I am currently looking to change my home NAS from FreeNAS to Ubuntu server 12.04 LTS. I have had a look but all the guides I can find are about making a live USB not a USB with the Full install on it.

Does anyone know of an easy to follow guides out there for;

  1. Making a "full install" for Ubuntu server 12.04 to a USB thumb drive using a windows 7.

  2. Installing the necessary packets to make Ubuntu work as a NAS

  3. Setting up a RaidZ ZFS pool.

  4. Installing Samba and setting up a share with a password?

Post was edited to clarify what I was after.

  • ubuntu.com/download/help/create-a-usb-stick-on-windows This will help you install a live ubuntu. I hope this helps. – Goku Mar 26 '13 at 14:06
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    Why would this be any different from installing Ubuntu Server on any other external drive? – Eliah Kagan Mar 26 '13 at 14:09
  • Goku: (For the benefit of others, I know you're aware of this.) That won't help the OP, because the OP's goal is to install a fully functional, persistenet server system on a USB flash drive, not simply to produce Ubuntu installation media. @user68186 That question and its answers are exclusively about installing an Ubuntu desktop system to a USB flash drive. This question is about installing an Ubuntu server system. Ubuntu Server doesn't use the same graphical installer and one cannot make an Ubuntu server system with UNetbootin out of the desktop ISO and a persistent area. – Eliah Kagan Mar 26 '13 at 14:24
  • @Eliah Kagan: Is there a guide you would recommend for installing it on external drives? – Silly_Ender Mar 26 '13 at 14:38
  • @Silly_Ender there is no need for a guide: this the same as for internal drive... – ttoine Mar 26 '13 at 14:47

You can install to a USB flash drive the same way you'd install to any external drive. Probably only minimal special guidance is needed in this situation.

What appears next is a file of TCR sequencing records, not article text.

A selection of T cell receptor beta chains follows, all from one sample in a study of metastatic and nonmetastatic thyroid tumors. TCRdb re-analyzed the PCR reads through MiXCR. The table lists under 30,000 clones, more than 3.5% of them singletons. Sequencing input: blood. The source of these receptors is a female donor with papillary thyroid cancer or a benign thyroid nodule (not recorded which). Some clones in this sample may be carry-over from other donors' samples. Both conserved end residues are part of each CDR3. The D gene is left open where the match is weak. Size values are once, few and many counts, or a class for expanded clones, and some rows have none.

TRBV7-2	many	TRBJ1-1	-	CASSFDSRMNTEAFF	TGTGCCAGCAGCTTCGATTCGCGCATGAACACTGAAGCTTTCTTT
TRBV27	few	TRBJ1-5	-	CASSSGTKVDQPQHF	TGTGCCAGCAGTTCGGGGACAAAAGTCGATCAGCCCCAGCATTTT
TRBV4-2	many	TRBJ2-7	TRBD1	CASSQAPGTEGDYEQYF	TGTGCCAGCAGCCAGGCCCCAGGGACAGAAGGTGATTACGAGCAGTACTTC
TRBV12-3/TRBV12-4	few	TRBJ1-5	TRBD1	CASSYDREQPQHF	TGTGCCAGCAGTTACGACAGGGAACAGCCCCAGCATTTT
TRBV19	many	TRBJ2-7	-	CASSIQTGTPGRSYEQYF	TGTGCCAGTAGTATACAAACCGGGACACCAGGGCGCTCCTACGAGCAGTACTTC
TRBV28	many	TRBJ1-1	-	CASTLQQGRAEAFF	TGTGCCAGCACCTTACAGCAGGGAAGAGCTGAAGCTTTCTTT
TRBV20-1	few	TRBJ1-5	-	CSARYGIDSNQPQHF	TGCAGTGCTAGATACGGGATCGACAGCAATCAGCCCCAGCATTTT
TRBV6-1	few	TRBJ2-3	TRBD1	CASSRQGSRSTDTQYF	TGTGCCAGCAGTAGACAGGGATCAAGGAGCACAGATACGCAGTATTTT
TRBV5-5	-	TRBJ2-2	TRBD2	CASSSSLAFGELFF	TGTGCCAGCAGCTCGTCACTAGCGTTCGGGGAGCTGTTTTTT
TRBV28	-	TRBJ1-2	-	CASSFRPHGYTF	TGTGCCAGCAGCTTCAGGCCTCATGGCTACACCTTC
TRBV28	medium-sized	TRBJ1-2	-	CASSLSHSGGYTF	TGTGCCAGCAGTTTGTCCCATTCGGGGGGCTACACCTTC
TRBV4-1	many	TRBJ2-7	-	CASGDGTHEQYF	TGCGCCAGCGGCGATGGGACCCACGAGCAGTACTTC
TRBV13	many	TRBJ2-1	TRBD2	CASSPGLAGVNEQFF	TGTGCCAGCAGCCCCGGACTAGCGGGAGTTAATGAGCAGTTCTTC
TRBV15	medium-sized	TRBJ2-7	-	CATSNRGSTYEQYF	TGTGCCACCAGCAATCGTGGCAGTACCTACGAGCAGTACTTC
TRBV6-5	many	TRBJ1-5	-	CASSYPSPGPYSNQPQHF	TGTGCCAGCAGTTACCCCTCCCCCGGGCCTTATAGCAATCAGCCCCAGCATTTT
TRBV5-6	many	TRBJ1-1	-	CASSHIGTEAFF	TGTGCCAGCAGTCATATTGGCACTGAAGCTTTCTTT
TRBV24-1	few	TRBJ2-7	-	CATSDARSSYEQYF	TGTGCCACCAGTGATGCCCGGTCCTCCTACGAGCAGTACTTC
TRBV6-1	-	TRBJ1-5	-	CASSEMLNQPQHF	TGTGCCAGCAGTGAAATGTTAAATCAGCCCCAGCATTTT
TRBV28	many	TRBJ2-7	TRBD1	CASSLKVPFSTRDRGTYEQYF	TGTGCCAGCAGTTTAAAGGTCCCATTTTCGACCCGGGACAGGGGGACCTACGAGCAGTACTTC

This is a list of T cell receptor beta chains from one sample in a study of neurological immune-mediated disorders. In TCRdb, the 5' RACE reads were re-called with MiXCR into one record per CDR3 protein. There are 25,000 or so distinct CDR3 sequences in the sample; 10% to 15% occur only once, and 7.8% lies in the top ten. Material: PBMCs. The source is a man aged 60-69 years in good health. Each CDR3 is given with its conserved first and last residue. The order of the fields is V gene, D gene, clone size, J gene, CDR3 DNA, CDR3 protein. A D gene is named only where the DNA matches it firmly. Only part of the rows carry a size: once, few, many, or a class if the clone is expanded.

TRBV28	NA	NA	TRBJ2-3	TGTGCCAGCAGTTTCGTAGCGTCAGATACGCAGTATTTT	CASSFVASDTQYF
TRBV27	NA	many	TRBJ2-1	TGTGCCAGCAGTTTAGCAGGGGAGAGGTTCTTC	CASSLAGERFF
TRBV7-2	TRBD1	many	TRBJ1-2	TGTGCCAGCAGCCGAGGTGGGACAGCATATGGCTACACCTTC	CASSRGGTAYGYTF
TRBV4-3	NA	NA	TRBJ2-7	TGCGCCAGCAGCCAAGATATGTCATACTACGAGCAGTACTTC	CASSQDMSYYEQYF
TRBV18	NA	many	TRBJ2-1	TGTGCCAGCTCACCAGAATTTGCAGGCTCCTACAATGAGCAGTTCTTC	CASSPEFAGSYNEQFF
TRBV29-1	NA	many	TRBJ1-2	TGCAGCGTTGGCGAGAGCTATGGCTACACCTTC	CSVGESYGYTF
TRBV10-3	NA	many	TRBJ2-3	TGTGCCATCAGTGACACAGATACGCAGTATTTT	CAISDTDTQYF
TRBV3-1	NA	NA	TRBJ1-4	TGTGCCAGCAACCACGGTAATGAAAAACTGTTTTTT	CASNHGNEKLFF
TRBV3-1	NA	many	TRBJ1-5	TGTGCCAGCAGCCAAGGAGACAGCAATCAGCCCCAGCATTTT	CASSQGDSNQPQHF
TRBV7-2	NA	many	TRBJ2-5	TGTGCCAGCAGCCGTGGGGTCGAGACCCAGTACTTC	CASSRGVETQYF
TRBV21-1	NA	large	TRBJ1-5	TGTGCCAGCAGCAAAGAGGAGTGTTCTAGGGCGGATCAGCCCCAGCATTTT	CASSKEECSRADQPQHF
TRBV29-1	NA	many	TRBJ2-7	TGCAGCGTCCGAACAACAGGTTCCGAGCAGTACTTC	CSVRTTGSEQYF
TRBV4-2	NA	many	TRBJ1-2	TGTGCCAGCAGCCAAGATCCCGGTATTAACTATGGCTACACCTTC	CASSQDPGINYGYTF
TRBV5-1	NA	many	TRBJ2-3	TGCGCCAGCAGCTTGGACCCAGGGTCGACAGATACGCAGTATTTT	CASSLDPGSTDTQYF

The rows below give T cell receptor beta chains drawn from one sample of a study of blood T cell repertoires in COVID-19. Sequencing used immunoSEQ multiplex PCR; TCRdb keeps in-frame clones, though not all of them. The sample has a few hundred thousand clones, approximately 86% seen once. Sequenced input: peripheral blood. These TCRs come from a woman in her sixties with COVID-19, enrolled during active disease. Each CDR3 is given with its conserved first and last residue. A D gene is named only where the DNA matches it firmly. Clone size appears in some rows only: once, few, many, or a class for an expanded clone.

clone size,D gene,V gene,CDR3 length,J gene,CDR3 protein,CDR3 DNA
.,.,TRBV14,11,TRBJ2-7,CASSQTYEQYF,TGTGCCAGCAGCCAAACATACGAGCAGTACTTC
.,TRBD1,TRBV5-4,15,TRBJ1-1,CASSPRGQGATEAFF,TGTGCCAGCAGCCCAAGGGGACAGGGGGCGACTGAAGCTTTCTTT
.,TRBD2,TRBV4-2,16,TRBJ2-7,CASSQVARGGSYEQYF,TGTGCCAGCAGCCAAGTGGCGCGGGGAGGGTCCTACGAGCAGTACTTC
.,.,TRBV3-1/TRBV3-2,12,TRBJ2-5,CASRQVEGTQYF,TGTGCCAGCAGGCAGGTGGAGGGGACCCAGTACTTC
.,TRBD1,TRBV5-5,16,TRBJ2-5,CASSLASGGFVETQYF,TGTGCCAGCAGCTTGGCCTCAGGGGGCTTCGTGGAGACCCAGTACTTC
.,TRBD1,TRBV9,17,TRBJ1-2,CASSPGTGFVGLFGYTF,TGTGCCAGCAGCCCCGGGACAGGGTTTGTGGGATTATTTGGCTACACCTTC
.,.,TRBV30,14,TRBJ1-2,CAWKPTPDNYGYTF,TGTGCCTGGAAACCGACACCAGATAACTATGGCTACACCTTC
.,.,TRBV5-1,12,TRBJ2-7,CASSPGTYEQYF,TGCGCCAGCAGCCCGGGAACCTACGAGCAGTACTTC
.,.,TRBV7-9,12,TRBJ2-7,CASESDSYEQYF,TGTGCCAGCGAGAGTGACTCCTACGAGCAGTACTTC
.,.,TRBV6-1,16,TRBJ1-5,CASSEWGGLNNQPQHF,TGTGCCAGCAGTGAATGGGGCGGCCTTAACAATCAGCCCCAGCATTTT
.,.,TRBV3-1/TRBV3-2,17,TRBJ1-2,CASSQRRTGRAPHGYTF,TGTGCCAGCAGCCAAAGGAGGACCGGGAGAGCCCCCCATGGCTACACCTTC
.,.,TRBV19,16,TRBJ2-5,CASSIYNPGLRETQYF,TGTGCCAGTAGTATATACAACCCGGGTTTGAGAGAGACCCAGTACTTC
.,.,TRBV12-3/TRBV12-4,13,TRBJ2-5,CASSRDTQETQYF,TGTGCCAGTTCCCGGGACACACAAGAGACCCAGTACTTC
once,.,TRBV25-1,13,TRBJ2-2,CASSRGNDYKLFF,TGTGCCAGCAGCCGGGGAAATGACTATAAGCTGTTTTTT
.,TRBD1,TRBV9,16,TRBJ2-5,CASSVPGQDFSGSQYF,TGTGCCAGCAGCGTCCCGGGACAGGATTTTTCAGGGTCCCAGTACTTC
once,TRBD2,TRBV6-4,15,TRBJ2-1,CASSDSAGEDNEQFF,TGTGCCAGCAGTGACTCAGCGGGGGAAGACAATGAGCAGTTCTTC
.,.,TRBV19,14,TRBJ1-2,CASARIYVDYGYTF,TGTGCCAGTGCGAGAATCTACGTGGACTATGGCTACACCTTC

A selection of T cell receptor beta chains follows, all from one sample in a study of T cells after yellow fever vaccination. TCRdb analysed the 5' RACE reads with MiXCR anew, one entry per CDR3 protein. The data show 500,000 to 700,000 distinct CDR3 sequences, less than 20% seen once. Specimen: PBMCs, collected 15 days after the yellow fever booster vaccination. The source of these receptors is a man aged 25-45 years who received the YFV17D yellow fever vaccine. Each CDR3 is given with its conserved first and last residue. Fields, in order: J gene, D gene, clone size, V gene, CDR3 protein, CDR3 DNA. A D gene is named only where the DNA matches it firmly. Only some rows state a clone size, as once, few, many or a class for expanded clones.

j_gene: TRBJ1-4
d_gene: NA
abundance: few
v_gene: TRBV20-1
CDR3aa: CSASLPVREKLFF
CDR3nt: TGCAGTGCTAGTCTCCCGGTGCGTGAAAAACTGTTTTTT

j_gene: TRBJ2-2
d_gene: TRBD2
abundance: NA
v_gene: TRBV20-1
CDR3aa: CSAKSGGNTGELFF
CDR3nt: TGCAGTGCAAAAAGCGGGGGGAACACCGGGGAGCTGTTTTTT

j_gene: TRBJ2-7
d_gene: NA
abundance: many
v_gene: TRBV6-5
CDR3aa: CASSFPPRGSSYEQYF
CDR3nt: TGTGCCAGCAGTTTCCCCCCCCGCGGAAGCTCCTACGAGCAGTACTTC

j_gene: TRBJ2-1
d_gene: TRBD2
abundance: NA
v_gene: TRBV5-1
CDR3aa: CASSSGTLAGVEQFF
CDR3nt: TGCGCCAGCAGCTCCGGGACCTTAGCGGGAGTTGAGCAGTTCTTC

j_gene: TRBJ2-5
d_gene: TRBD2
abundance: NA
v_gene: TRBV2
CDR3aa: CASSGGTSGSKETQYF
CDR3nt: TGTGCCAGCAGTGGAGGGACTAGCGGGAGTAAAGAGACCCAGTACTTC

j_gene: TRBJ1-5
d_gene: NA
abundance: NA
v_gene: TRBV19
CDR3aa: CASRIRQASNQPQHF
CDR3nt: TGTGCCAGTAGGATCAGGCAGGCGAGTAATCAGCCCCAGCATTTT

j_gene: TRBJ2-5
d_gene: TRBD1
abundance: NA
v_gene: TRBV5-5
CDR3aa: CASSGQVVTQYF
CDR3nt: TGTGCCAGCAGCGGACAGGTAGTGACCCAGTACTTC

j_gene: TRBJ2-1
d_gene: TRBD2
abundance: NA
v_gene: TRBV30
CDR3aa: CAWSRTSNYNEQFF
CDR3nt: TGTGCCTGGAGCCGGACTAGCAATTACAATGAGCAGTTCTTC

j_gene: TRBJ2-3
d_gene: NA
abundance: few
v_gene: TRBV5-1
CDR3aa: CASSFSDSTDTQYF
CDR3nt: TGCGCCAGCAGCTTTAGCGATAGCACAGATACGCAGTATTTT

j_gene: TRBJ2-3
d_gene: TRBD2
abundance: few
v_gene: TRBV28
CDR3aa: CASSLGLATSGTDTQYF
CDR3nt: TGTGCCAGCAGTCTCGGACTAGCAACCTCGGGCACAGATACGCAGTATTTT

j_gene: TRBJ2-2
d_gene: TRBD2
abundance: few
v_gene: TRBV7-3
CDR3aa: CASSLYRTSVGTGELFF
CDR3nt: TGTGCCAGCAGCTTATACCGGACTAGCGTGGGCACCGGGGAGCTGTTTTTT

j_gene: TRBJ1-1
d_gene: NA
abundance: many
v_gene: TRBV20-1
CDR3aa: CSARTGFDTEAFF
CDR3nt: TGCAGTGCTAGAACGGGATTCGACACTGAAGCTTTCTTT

1. Make sure the external drive that you want to install Ubuntu Server on is attached. If your computer has trouble booting from other installation media when it is, then you can defer this step to immediately after the system starts to boot from the installation media in step 2.

  2. Boot the server install CD/DVD/USB. (If this is a live USB, then of course it must be a different drive from the USB drive you're installing on.)

  3. Select the external drive to install to.

  4. As part of the installation, you are asked to specify where the GRUB boot loader should be installed. Make sure it is at least installed to the master boot record of the external drive itself. You will probably not want to install it anywhere else.

    In particular, please note that if the newly installed server system's GRUB is installed to the MBR of an internal hard drive, then whether or not any other Ubuntu system is installed on the machine, no system will be able to boot when the flash drive is not attached. You don't want that. (You can fix it by reinstalling your OS's boot loader to the MBR of the internal drive, but it's best simply to avoid it altogether.)

  5. To boot the new system, you must select the drive it's on as the boot device.

This server system may or may not be highly portable, depending on how much you configure it to be dependent on other features of the machine on which it is installed: